Building Industrial IoT from the Edge to the Cloud: A better approach to automation

By Cliff Ortmeyer, Global Head of Technical Marketing, Newark

Those working in industrial automation today see the Industrial Internet of Things (IIoT) as a way to create a cohesive system of devices and applications. IIoT enhances the ability to share data seamlessly across machines and sites, optimize production, and find new cost-saving opportunities.

But many IIoT seekers quickly discover that their traditional operational technology (OT) architectures can’t be scaled, are priced prohibitively, and demand complex configuration and support. To make IIoT work, it should be built from the edge to the cloud, requiring a more distributed architecture that provides field-to-cloud connectivity for sensors and actuators, as well as the input/output (I/O) systems and controllers linked to them.

Traditionally, industrial automation architectures have addressed data processing in a hierarchy, as with the classic Purdue model. This hierarchical approach provides clarity as to where data can originate, be stored, and be processed and delivered. But the problem with this approach is the amount of work it takes to design, physically connect, configure, digitally map, communicate, and then maintain field data points. Transporting and processing data in this hierarchy is quite difficult because so many layers of equipment are required to connect devices and applications.

Spanning edge, fog, and cloud

The hierarchical approach was necessary when computing capability, network bandwidth, and security features were much less available. Each step up of the hierarchy from a basic hardwired sensor to the cloud was required to access greater computing and networking resources.

Today, the relationship has changed because sensors and other edge devices are farther along in terms of processing and communication capabilities. The architecture can now become flatter and more distributed, with a low-level device capable of sending data directly to its destination.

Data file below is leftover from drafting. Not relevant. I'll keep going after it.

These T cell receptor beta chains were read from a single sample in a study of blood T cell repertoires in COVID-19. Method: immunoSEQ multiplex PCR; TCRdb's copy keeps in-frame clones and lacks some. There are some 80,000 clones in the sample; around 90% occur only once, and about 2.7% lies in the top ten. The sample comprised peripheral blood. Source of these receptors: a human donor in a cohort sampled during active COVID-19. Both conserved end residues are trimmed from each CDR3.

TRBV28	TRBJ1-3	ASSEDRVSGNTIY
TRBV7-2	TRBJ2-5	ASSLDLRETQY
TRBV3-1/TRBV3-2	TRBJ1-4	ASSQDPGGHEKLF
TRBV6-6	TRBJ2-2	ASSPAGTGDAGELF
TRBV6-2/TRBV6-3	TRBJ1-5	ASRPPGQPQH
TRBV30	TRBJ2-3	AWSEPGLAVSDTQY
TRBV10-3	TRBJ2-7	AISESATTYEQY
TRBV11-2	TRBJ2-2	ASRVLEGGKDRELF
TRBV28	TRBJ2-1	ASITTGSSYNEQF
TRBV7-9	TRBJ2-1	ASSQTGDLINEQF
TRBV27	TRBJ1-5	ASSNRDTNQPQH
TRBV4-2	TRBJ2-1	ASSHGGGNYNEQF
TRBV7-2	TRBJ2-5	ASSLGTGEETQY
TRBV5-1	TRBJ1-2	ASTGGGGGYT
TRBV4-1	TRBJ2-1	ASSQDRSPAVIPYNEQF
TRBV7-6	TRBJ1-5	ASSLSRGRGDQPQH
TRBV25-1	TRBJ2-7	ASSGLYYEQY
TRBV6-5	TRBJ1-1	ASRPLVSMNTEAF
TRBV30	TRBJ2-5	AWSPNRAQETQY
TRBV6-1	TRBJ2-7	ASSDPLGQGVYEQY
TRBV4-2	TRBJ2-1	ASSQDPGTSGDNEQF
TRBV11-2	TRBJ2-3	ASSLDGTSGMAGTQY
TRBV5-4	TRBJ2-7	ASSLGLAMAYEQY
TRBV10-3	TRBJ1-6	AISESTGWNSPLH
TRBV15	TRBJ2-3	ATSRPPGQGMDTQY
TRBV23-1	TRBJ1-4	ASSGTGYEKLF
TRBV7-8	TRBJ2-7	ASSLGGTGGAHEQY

This network edge of low-level devices is still a critical source of data, and the cloud is still a valuable resource for heavyweight computing. However, the resources in between are becoming a blend of data-generating devices and data-processing infrastructures. This fuzzy middle ground earns the name fog because it’s like a widespread, pervasive, and middleweight cloud.

The goal is to balance computing and networking demands between the edge and higher-level systems. Edge computing offloads central processing, preserves data fidelity, improves local responsiveness and security, and increases data transfer efficiency to the cloud. But this new kind of edge-to-cloud architecture requires new options at the edge for acquiring, securing, storing, and processing field data.

It starts with a smarter approach to distributed I/O. Traditional architectures require enormous effort to design, connect, configure, digitally map, communicate, and then maintain I/O points for the field data. Adding even one point at a later date may require revisiting all of these steps.

Instead, industrial automation designers should bypass the layers between the real world and intermediate or top-level analytics systems. With enough computing power, all the necessary software for enabling communications can be embedded directly in an I/O device. Instead of requiring a controller to configure, poll, and communicate I/O data to higher levels, I/O devices can now transmit information on their own. This approach is called smart remote I/O or sometimes edge I/O.

Edge I/O takes advantage of these technologies and combines them with standard IT protocols like TLS (transport layer security) encryption, VPN (virtual private networking) for secure remote connection, and DHCP (dynamic host configuration protocol) for automatic addressing. Rather than requiring layers of supporting middleware, edge I/O devices are first-class participants in distributed systems.